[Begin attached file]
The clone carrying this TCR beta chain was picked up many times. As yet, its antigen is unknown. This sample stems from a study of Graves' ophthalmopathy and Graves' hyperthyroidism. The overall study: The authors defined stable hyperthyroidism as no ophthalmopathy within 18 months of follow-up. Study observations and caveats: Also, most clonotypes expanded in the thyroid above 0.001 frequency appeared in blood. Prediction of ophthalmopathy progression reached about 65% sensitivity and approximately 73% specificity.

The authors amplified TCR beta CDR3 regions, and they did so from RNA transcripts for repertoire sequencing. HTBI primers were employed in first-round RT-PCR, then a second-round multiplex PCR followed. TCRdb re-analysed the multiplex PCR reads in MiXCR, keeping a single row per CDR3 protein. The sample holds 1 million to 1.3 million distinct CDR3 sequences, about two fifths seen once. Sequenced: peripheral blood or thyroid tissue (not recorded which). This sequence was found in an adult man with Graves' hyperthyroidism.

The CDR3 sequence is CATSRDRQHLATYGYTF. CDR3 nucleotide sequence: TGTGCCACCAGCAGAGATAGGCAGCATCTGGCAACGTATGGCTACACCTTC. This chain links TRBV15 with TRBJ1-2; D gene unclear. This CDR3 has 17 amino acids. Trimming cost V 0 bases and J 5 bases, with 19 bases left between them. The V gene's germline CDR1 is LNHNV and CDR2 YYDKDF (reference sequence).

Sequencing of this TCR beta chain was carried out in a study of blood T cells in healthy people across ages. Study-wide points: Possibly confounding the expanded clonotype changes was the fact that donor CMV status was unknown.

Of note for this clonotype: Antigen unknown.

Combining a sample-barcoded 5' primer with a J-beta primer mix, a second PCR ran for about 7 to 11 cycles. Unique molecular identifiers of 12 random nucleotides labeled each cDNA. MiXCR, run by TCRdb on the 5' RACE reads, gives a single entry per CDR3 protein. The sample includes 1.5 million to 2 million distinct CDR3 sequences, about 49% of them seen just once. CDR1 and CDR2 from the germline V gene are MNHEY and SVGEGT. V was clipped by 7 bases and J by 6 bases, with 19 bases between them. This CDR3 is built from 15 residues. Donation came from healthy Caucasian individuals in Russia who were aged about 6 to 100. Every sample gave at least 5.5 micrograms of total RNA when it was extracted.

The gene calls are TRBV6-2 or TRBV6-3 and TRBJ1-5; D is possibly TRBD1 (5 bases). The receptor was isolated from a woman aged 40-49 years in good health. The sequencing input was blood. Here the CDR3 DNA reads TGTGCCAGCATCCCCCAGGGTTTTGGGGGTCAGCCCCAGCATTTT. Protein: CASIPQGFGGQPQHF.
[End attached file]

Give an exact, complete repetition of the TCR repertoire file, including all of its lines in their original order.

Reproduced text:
The clone carrying this TCR beta chain was picked up many times. As yet, its antigen is unknown. This sample stems from a study of Graves' ophthalmopathy and Graves' hyperthyroidism. The overall study: The authors defined stable hyperthyroidism as no ophthalmopathy within 18 months of follow-up. Study observations and caveats: Also, most clonotypes expanded in the thyroid above 0.001 frequency appeared in blood. Prediction of ophthalmopathy progression reached about 65% sensitivity and approximately 73% specificity.

The authors amplified TCR beta CDR3 regions, and they did so from RNA transcripts for repertoire sequencing. HTBI primers were employed in first-round RT-PCR, then a second-round multiplex PCR followed. TCRdb re-analysed the multiplex PCR reads in MiXCR, keeping a single row per CDR3 protein. The sample holds 1 million to 1.3 million distinct CDR3 sequences, about two fifths seen once. Sequenced: peripheral blood or thyroid tissue (not recorded which). This sequence was found in an adult man with Graves' hyperthyroidism.

The CDR3 sequence is CATSRDRQHLATYGYTF. CDR3 nucleotide sequence: TGTGCCACCAGCAGAGATAGGCAGCATCTGGCAACGTATGGCTACACCTTC. This chain links TRBV15 with TRBJ1-2; D gene unclear. This CDR3 has 17 amino acids. Trimming cost V 0 bases and J 5 bases, with 19 bases left between them. The V gene's germline CDR1 is LNHNV and CDR2 YYDKDF (reference sequence).

Sequencing of this TCR beta chain was carried out in a study of blood T cells in healthy people across ages. Study-wide points: Possibly confounding the expanded clonotype changes was the fact that donor CMV status was unknown.

Of note for this clonotype: Antigen unknown.

Combining a sample-barcoded 5' primer with a J-beta primer mix, a second PCR ran for about 7 to 11 cycles. Unique molecular identifiers of 12 random nucleotides labeled each cDNA. MiXCR, run by TCRdb on the 5' RACE reads, gives a single entry per CDR3 protein. The sample includes 1.5 million to 2 million distinct CDR3 sequences, about 49% of them seen just once. CDR1 and CDR2 from the germline V gene are MNHEY and SVGEGT. V was clipped by 7 bases and J by 6 bases, with 19 bases between them. This CDR3 is built from 15 residues. Donation came from healthy Caucasian individuals in Russia who were aged about 6 to 100. Every sample gave at least 5.5 micrograms of total RNA when it was extracted.

The gene calls are TRBV6-2 or TRBV6-3 and TRBJ1-5; D is possibly TRBD1 (5 bases). The receptor was isolated from a woman aged 40-49 years in good health. The sequencing input was blood. Here the CDR3 DNA reads TGTGCCAGCATCCCCCAGGGTTTTGGGGGTCAGCCCCAGCATTTT. Protein: CASIPQGFGGQPQHF.